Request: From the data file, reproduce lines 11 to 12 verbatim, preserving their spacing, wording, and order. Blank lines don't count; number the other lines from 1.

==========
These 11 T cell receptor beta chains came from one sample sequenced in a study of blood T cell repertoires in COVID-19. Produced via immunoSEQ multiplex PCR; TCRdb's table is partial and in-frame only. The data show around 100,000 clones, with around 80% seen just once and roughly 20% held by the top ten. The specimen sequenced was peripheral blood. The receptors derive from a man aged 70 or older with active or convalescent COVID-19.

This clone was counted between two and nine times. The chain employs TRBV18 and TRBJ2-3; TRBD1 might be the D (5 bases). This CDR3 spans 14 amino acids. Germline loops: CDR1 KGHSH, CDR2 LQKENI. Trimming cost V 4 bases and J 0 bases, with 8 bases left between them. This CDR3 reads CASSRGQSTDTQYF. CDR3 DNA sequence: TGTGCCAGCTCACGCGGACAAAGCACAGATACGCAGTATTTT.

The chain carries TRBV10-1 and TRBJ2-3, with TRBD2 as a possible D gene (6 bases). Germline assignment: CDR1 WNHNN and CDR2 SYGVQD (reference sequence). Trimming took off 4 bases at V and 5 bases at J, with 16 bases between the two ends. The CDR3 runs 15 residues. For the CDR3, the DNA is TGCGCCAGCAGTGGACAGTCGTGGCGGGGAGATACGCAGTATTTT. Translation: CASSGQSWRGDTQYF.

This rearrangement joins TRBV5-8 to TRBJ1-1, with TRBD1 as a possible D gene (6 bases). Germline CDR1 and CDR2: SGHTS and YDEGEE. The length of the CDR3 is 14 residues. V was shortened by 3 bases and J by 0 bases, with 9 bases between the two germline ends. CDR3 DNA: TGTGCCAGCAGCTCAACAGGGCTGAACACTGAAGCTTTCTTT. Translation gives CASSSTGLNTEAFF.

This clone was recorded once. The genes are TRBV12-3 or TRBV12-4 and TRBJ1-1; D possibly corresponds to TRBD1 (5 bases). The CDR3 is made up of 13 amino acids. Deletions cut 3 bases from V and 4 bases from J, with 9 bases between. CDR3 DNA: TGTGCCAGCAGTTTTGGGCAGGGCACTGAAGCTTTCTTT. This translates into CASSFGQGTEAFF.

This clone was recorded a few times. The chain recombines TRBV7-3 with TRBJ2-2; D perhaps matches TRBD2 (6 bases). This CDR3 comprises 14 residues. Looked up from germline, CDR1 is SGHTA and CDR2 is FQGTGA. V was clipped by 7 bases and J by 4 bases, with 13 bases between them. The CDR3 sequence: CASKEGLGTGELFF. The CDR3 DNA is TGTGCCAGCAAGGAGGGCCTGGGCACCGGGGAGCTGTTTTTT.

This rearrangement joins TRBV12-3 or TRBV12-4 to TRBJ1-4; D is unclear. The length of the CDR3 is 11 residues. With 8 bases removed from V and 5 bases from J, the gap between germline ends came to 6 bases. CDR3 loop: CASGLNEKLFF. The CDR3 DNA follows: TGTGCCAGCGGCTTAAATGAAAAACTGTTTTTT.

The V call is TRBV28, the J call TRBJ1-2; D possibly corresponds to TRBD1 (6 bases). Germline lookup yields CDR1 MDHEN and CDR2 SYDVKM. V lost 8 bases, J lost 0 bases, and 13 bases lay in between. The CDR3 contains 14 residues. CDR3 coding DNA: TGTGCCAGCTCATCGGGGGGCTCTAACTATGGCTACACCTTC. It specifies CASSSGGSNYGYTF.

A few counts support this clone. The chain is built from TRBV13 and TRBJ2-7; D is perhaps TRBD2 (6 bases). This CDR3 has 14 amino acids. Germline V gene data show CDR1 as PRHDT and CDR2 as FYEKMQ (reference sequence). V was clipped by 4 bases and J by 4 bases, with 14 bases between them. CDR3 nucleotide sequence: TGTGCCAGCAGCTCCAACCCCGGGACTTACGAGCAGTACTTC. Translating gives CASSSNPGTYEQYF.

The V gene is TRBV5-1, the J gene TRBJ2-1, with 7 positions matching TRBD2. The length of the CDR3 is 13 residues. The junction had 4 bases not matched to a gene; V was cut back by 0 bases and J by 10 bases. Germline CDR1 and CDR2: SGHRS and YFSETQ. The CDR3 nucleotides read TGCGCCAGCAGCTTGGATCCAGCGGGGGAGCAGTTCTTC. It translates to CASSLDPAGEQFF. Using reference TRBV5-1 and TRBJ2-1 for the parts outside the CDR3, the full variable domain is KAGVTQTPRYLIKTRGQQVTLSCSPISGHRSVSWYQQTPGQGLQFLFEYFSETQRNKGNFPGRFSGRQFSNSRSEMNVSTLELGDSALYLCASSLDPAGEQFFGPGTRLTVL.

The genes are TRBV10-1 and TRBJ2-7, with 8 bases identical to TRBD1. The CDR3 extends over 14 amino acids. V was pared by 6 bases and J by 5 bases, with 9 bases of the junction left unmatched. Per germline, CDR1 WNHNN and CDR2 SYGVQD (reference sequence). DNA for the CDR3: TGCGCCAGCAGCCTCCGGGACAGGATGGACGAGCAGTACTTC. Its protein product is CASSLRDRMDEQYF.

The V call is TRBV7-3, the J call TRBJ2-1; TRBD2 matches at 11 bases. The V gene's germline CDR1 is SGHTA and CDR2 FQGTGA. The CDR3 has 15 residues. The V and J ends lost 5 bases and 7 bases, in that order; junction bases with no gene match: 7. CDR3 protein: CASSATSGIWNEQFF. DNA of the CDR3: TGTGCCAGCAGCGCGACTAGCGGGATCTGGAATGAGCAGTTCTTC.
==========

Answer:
The genes are TRBV10-1 and TRBJ2-7, with 8 bases identical to TRBD1. The CDR3 extends over 14 amino acids. V was pared by 6 bases and J by 5 bases, with 9 bases of the junction left unmatched. Per germline, CDR1 WNHNN and CDR2 SYGVQD (reference sequence). DNA for the CDR3: TGCGCCAGCAGCCTCCGGGACAGGATGGACGAGCAGTACTTC. Its protein product is CASSLRDRMDEQYF.

The V call is TRBV7-3, the J call TRBJ2-1; TRBD2 matches at 11 bases. The V gene's germline CDR1 is SGHTA and CDR2 FQGTGA. The CDR3 has 15 residues. The V and J ends lost 5 bases and 7 bases, in that order; junction bases with no gene match: 7. CDR3 protein: CASSATSGIWNEQFF. DNA of the CDR3: TGTGCCAGCAGCGCGACTAGCGGGATCTGGAATGAGCAGTTCTTC.